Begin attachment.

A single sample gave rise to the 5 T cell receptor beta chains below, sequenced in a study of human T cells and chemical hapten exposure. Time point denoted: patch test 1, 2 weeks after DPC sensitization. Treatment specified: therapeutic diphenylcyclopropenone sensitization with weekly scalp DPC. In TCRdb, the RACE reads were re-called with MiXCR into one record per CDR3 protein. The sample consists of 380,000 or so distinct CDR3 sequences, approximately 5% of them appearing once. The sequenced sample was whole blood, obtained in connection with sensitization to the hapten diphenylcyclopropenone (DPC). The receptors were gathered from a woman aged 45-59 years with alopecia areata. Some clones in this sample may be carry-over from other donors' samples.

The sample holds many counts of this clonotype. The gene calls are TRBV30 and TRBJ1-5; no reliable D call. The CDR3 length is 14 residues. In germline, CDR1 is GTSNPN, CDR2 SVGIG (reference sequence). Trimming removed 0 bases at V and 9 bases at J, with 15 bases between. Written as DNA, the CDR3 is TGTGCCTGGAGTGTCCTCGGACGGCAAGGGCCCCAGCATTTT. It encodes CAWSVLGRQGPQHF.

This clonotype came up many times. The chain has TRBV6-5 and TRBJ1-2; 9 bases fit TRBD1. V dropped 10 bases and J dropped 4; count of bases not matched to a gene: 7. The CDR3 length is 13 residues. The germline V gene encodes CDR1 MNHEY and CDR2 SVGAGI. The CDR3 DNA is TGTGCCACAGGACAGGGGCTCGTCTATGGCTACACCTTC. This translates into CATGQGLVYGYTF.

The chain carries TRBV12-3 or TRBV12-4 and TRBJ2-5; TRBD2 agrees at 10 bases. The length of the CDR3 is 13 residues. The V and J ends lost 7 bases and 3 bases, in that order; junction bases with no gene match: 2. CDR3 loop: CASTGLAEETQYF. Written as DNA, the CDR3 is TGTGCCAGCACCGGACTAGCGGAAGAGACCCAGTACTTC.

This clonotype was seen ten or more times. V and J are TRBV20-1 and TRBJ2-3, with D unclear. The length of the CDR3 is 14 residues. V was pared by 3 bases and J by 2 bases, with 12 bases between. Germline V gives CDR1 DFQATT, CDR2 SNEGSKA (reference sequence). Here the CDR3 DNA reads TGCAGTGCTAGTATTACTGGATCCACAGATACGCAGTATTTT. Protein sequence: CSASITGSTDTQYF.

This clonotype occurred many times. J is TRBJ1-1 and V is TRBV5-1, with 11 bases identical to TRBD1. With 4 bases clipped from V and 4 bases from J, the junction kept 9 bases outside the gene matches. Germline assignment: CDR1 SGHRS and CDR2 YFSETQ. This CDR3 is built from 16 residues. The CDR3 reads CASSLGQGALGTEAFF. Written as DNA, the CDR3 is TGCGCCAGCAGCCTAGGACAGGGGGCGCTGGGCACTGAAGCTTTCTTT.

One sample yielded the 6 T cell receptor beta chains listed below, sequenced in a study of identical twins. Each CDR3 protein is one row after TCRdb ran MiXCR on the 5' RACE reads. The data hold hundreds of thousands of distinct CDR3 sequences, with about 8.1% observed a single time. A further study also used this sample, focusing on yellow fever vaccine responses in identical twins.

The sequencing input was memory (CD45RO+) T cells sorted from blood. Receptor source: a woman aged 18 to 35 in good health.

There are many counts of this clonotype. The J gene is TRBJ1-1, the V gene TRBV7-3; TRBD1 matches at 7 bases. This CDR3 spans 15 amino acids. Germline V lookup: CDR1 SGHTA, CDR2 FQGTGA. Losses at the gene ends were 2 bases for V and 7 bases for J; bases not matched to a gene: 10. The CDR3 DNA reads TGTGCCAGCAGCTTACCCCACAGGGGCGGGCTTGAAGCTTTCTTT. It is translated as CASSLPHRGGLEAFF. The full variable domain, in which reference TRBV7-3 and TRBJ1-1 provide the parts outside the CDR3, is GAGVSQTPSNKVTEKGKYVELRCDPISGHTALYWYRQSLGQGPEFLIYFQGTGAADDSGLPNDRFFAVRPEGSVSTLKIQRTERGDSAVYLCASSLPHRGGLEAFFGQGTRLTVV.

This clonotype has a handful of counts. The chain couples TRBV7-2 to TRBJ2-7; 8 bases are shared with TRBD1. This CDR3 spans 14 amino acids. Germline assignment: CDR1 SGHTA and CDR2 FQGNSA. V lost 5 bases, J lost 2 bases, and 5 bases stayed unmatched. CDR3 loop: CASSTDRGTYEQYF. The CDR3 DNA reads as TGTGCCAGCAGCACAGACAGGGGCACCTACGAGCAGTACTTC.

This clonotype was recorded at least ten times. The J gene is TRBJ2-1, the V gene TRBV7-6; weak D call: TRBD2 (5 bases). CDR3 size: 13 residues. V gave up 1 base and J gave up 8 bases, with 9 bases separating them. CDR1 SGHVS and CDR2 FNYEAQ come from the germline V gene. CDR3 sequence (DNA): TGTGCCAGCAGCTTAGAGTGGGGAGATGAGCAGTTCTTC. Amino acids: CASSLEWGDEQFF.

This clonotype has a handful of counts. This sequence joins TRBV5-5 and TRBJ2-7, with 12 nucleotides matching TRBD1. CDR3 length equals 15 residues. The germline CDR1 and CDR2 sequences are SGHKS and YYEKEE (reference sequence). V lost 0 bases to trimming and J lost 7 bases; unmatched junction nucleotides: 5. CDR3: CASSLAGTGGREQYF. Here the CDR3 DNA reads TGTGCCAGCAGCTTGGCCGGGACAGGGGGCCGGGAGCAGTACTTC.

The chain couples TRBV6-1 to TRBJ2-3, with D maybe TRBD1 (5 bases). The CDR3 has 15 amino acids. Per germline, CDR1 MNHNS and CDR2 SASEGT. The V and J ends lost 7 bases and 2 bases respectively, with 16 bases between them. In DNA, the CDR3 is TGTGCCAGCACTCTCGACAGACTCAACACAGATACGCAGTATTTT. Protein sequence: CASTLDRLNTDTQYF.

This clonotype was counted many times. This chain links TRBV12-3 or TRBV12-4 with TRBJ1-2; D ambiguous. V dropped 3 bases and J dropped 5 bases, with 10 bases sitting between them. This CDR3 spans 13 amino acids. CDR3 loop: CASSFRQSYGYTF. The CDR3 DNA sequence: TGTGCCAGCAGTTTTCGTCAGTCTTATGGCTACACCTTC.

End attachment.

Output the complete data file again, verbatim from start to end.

A single sample gave rise to the 5 T cell receptor beta chains below, sequenced in a study of human T cells and chemical hapten exposure. Time point denoted: patch test 1, 2 weeks after DPC sensitization. Treatment specified: therapeutic diphenylcyclopropenone sensitization with weekly scalp DPC. In TCRdb, the RACE reads were re-called with MiXCR into one record per CDR3 protein. The sample consists of 380,000 or so distinct CDR3 sequences, approximately 5% of them appearing once. The sequenced sample was whole blood, obtained in connection with sensitization to the hapten diphenylcyclopropenone (DPC). The receptors were gathered from a woman aged 45-59 years with alopecia areata. Some clones in this sample may be carry-over from other donors' samples.

The sample holds many counts of this clonotype. The gene calls are TRBV30 and TRBJ1-5; no reliable D call. The CDR3 length is 14 residues. In germline, CDR1 is GTSNPN, CDR2 SVGIG (reference sequence). Trimming removed 0 bases at V and 9 bases at J, with 15 bases between. Written as DNA, the CDR3 is TGTGCCTGGAGTGTCCTCGGACGGCAAGGGCCCCAGCATTTT. It encodes CAWSVLGRQGPQHF.

This clonotype came up many times. The chain has TRBV6-5 and TRBJ1-2; 9 bases fit TRBD1. V dropped 10 bases and J dropped 4; count of bases not matched to a gene: 7. The CDR3 length is 13 residues. The germline V gene encodes CDR1 MNHEY and CDR2 SVGAGI. The CDR3 DNA is TGTGCCACAGGACAGGGGCTCGTCTATGGCTACACCTTC. This translates into CATGQGLVYGYTF.

The chain carries TRBV12-3 or TRBV12-4 and TRBJ2-5; TRBD2 agrees at 10 bases. The length of the CDR3 is 13 residues. The V and J ends lost 7 bases and 3 bases, in that order; junction bases with no gene match: 2. CDR3 loop: CASTGLAEETQYF. Written as DNA, the CDR3 is TGTGCCAGCACCGGACTAGCGGAAGAGACCCAGTACTTC.

This clonotype was seen ten or more times. V and J are TRBV20-1 and TRBJ2-3, with D unclear. The length of the CDR3 is 14 residues. V was pared by 3 bases and J by 2 bases, with 12 bases between. Germline V gives CDR1 DFQATT, CDR2 SNEGSKA (reference sequence). Here the CDR3 DNA reads TGCAGTGCTAGTATTACTGGATCCACAGATACGCAGTATTTT. Protein sequence: CSASITGSTDTQYF.

This clonotype occurred many times. J is TRBJ1-1 and V is TRBV5-1, with 11 bases identical to TRBD1. With 4 bases clipped from V and 4 bases from J, the junction kept 9 bases outside the gene matches. Germline assignment: CDR1 SGHRS and CDR2 YFSETQ. This CDR3 is built from 16 residues. The CDR3 reads CASSLGQGALGTEAFF. Written as DNA, the CDR3 is TGCGCCAGCAGCCTAGGACAGGGGGCGCTGGGCACTGAAGCTTTCTTT.

One sample yielded the 6 T cell receptor beta chains listed below, sequenced in a study of identical twins. Each CDR3 protein is one row after TCRdb ran MiXCR on the 5' RACE reads. The data hold hundreds of thousands of distinct CDR3 sequences, with about 8.1% observed a single time. A further study also used this sample, focusing on yellow fever vaccine responses in identical twins.

The sequencing input was memory (CD45RO+) T cells sorted from blood. Receptor source: a woman aged 18 to 35 in good health.

There are many counts of this clonotype. The J gene is TRBJ1-1, the V gene TRBV7-3; TRBD1 matches at 7 bases. This CDR3 spans 15 amino acids. Germline V lookup: CDR1 SGHTA, CDR2 FQGTGA. Losses at the gene ends were 2 bases for V and 7 bases for J; bases not matched to a gene: 10. The CDR3 DNA reads TGTGCCAGCAGCTTACCCCACAGGGGCGGGCTTGAAGCTTTCTTT. It is translated as CASSLPHRGGLEAFF. The full variable domain, in which reference TRBV7-3 and TRBJ1-1 provide the parts outside the CDR3, is GAGVSQTPSNKVTEKGKYVELRCDPISGHTALYWYRQSLGQGPEFLIYFQGTGAADDSGLPNDRFFAVRPEGSVSTLKIQRTERGDSAVYLCASSLPHRGGLEAFFGQGTRLTVV.

This clonotype has a handful of counts. The chain couples TRBV7-2 to TRBJ2-7; 8 bases are shared with TRBD1. This CDR3 spans 14 amino acids. Germline assignment: CDR1 SGHTA and CDR2 FQGNSA. V lost 5 bases, J lost 2 bases, and 5 bases stayed unmatched. CDR3 loop: CASSTDRGTYEQYF. The CDR3 DNA reads as TGTGCCAGCAGCACAGACAGGGGCACCTACGAGCAGTACTTC.

This clonotype was recorded at least ten times. The J gene is TRBJ2-1, the V gene TRBV7-6; weak D call: TRBD2 (5 bases). CDR3 size: 13 residues. V gave up 1 base and J gave up 8 bases, with 9 bases separating them. CDR1 SGHVS and CDR2 FNYEAQ come from the germline V gene. CDR3 sequence (DNA): TGTGCCAGCAGCTTAGAGTGGGGAGATGAGCAGTTCTTC. Amino acids: CASSLEWGDEQFF.

This clonotype has a handful of counts. This sequence joins TRBV5-5 and TRBJ2-7, with 12 nucleotides matching TRBD1. CDR3 length equals 15 residues. The germline CDR1 and CDR2 sequences are SGHKS and YYEKEE (reference sequence). V lost 0 bases to trimming and J lost 7 bases; unmatched junction nucleotides: 5. CDR3: CASSLAGTGGREQYF. Here the CDR3 DNA reads TGTGCCAGCAGCTTGGCCGGGACAGGGGGCCGGGAGCAGTACTTC.

The chain couples TRBV6-1 to TRBJ2-3, with D maybe TRBD1 (5 bases). The CDR3 has 15 amino acids. Per germline, CDR1 MNHNS and CDR2 SASEGT. The V and J ends lost 7 bases and 2 bases respectively, with 16 bases between them. In DNA, the CDR3 is TGTGCCAGCACTCTCGACAGACTCAACACAGATACGCAGTATTTT. Protein sequence: CASTLDRLNTDTQYF.

This clonotype was counted many times. This chain links TRBV12-3 or TRBV12-4 with TRBJ1-2; D ambiguous. V dropped 3 bases and J dropped 5 bases, with 10 bases sitting between them. This CDR3 spans 13 amino acids. CDR3 loop: CASSFRQSYGYTF. The CDR3 DNA sequence: TGTGCCAGCAGTTTTCGTCAGTCTTATGGCTACACCTTC.